Lord Bassam of Brighton: My Lords, I am prepared to say thatand I do not want to get into the practice of jumping back into debatesI think the noble Lord's figures were entirely speculative. I am not going to deal with figures that I do not think have sufficient veracity. Obviously our officials keep these matters under careful and detailed review; and it is right that we try to speed up the process of looking at and resolving legacy cases because that helps strengthen our system of immigration control.
Lord Avebury: My Lords, my figures are not speculative; they come from the Government. I talked about the 450,000 legacy cases. That figure has been quoted many times during the course of your Lordships debate. I also mentionedI hope accuratelythe Government's plans for disposing of these 450,000 cases, which they have said they will do by 2011; although, at the rate they projected that these would be dealt with, it could be considerably longer than that. I have taken the Government's figures as they have been relayed to your Lordships in other debates. I said that if only half those people were allowed to workand half of 450,000 is 225,000and we valued the contribution they make to the economy at the very modest figure of £10,000, that represents a loss to the country of £5.6 billion. I repeat: these are facts; they are not speculation. It is unworthy of the Minister to make that suggestion about arithmetic, which anybody can pick holes in if they are there to pick.
As the Minister did not answer on the first occasion I used the figures, and the reply he has come back with now does not address the point at all, I stick to my guns. This is what the Government are losing for the benefit of the economy by failing to allow long-term asylum seekers who have failed in their application to contribute their skills and talents to the economy.
Nor did the Minister say anything about the point made by the right reverend Prelate and methat a lot of these people have skills and abilities, which they are willing and eager to contribute to the economy. I mentioned the particular case of Zimbabweans because, at the moment, it is not possible to send them back anyway because of the court case that is yet to be determined. Everyone in this House must know Zimbabweans who are skilled teachers, doctorsprofessionals of one kind or anotheror tradesmen who would love to be able to contribute their skills to the benefit of the economy in this country. When Mugabe is finally got rid of, they would love to have enhanced abilities to rebuild the economy and the country of their origin.
The Lord Bishop of Winchester: My Lords, before the noble Lord continues to his peroration, I wonder whether he might have had it in mind to question the Minister on the opening sentences of his response. I was astounded that the Minister effectively insinuated that the noble Lord, of all people, was confusing migrants and asylum seekers. The amendment is crystal clear; the noble Lords speech was crystal clear; so was mine; but the Minister set off on an allegation that those things were being confused, that such confusion would be damaging and based the rest of his case on an entirely false premise. I wondered whether the noble Lord, Lord Avebury, was going to make that point before he drew to a close.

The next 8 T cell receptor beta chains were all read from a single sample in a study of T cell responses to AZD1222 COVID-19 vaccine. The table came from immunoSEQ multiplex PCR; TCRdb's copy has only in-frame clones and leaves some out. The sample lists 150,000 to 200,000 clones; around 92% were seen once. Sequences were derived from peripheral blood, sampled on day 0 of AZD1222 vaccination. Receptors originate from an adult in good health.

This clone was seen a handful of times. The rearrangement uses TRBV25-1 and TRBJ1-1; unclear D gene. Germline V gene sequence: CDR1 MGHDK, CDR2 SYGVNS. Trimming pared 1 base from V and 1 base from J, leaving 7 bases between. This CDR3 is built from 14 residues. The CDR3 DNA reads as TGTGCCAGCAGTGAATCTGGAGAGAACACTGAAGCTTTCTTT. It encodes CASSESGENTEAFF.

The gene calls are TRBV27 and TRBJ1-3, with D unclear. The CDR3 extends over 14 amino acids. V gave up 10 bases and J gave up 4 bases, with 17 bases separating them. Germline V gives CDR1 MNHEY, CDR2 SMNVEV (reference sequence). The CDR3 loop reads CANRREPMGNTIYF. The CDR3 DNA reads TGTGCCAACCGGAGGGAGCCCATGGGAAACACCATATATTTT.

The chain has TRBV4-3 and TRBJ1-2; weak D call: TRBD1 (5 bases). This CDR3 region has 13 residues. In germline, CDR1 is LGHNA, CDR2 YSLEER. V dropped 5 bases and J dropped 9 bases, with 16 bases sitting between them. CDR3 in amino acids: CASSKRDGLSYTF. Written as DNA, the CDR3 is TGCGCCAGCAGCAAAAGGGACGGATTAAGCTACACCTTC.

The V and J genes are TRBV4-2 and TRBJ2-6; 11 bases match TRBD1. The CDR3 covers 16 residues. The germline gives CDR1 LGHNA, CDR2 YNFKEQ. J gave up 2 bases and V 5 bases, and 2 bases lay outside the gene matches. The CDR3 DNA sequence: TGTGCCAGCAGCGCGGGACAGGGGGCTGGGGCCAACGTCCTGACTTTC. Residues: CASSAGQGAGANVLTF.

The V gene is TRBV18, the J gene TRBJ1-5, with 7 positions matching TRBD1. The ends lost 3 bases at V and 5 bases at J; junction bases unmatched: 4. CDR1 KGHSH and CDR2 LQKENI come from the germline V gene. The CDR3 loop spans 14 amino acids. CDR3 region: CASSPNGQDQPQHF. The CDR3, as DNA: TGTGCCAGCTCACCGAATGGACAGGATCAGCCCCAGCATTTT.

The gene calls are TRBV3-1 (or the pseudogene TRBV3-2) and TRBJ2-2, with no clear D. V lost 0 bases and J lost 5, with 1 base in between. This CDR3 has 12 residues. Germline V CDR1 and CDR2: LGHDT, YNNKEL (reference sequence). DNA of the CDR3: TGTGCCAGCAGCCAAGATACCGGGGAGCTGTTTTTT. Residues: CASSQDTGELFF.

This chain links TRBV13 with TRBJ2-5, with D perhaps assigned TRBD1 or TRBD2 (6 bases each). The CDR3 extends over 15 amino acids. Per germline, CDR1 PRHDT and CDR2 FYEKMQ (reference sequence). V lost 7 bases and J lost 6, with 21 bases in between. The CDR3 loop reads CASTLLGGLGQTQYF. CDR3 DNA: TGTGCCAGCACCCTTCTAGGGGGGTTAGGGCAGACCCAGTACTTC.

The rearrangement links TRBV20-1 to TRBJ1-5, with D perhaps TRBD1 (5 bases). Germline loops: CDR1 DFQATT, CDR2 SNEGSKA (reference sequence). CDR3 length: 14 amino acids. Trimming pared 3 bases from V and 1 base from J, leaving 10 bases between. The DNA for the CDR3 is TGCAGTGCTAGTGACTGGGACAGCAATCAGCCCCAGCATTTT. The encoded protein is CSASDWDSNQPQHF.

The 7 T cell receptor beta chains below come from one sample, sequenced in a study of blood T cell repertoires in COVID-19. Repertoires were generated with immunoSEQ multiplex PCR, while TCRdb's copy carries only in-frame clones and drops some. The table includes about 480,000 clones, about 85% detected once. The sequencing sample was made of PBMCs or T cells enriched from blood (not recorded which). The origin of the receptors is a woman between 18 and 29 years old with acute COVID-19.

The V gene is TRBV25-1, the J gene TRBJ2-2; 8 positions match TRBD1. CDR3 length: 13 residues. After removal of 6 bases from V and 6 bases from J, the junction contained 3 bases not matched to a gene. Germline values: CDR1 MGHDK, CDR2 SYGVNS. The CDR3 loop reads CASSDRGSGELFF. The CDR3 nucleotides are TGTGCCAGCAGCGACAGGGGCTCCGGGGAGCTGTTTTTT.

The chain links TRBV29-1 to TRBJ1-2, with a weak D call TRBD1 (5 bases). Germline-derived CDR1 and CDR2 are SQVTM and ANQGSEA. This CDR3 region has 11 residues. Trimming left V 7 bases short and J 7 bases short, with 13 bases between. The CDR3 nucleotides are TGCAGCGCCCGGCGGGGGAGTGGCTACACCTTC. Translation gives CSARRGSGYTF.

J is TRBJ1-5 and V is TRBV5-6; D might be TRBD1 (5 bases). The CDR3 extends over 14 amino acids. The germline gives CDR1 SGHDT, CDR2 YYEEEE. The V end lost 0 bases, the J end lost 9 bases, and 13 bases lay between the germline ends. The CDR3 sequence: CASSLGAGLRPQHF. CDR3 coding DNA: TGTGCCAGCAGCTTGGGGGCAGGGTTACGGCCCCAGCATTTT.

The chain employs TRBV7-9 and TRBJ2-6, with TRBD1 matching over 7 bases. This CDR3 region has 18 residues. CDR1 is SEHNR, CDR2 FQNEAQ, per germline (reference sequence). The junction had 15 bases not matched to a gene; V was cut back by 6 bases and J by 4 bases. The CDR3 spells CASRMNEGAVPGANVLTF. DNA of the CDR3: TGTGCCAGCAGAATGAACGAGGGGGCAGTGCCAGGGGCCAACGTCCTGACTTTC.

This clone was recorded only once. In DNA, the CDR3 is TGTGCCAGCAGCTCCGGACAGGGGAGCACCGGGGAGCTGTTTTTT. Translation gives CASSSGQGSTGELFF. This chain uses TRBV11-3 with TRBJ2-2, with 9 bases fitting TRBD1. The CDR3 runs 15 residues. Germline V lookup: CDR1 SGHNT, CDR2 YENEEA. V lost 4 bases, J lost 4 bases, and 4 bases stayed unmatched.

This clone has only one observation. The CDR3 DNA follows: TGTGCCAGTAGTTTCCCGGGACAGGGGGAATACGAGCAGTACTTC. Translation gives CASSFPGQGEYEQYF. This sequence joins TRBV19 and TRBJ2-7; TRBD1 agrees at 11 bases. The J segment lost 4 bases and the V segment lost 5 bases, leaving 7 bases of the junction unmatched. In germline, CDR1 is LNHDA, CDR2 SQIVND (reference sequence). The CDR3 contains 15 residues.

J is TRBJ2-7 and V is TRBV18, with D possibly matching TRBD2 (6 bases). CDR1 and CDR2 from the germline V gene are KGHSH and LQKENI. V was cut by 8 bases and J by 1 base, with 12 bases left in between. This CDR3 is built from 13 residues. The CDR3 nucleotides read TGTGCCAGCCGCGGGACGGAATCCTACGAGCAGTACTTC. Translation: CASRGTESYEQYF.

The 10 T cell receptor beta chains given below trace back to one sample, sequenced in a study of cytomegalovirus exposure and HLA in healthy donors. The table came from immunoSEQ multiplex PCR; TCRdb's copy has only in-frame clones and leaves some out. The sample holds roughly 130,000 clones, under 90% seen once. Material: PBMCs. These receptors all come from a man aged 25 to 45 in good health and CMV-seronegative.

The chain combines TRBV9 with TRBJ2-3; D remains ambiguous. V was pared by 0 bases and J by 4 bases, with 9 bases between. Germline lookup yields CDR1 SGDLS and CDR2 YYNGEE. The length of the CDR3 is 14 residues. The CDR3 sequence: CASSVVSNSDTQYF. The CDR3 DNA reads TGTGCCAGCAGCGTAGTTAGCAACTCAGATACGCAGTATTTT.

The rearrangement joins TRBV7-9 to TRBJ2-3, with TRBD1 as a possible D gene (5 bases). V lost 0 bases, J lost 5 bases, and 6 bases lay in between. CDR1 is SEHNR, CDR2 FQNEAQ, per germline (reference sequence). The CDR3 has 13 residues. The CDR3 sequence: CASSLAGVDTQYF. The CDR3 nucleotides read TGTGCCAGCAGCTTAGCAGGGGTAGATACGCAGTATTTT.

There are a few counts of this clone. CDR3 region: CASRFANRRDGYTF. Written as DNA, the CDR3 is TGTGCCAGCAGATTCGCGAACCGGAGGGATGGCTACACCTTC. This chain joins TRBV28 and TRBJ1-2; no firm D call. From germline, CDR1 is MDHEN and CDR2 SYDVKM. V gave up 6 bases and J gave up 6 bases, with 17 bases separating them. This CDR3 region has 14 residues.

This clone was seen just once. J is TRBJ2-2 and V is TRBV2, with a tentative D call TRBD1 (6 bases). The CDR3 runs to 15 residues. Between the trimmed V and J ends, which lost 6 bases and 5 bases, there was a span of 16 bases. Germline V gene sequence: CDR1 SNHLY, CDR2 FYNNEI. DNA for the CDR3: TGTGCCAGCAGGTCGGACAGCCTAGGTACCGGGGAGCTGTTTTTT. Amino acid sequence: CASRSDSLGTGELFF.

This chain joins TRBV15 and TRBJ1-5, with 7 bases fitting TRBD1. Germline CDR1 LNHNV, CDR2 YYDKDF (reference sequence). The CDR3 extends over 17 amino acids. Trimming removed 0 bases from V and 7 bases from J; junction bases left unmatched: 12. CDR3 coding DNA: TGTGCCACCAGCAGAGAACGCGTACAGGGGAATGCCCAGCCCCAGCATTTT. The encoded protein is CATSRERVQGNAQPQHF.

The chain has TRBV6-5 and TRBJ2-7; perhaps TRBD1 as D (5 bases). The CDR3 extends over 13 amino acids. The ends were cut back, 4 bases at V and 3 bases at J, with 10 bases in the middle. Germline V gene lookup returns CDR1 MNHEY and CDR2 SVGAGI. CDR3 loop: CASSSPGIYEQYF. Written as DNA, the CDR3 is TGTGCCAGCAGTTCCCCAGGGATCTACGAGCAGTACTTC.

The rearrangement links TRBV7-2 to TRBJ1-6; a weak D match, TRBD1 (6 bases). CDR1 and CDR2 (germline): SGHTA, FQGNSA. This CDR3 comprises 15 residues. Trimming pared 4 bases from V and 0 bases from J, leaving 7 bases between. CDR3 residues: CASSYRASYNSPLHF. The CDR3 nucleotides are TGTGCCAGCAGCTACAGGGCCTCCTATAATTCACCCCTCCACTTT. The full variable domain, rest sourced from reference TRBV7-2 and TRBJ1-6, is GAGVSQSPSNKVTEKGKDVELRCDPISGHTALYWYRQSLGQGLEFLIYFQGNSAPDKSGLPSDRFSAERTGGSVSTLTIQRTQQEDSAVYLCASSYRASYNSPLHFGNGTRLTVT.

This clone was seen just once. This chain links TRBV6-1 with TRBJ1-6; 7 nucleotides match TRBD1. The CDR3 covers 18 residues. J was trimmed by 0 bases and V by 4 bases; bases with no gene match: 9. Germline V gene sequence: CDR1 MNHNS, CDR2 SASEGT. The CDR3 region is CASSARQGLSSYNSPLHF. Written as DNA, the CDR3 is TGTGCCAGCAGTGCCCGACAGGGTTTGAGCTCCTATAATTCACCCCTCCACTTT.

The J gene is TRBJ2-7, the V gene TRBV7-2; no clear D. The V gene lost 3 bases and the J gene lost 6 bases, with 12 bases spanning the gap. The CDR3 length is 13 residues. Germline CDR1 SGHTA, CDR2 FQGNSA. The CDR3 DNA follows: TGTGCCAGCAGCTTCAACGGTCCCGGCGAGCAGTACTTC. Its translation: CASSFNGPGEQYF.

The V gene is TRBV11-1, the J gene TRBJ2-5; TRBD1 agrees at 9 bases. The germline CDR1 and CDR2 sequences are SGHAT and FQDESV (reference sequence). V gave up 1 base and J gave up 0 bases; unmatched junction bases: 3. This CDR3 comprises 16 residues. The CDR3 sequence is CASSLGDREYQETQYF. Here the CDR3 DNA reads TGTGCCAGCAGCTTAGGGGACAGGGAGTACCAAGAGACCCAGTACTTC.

Lord Bassam of Brighton: My Lords, I really do not want to get into this as a practice, but I want to make this plain. I am not suggesting that either the noble Lord, Lord Avebury, or the right reverend Prelate the Bishop of Winchester conflates those things, but others do. I wanted to make that absolutely clear. I am not prepared to accept that I do not have a duty to ensure that that confusion does not arise. As for the general thrust of the argument of the noble Lord, Lord Avebury, there is clearly a disagreement between us, although I of course recognise that people who come to this country for whatever reason and with whatever status have skills and talents. There is no question about that; I am sure that that is a shared view.
Lord Avebury: My Lords, as the right reverend Prelate repeated, the Minister's premise, with which he began his argument, was totally false. No one in this Chamber confuses economic migrants with asylum seekers. We leave that to the tabloids, who either have the paradoxical attitude that my noble friend has just mentionedthat asylum seekers come here to sponge and to live on social security benefits when, in fact, most of them would be only too delighted if they were given the right to work. We want to give them that right and we will see what is the opinion of the House on that matter.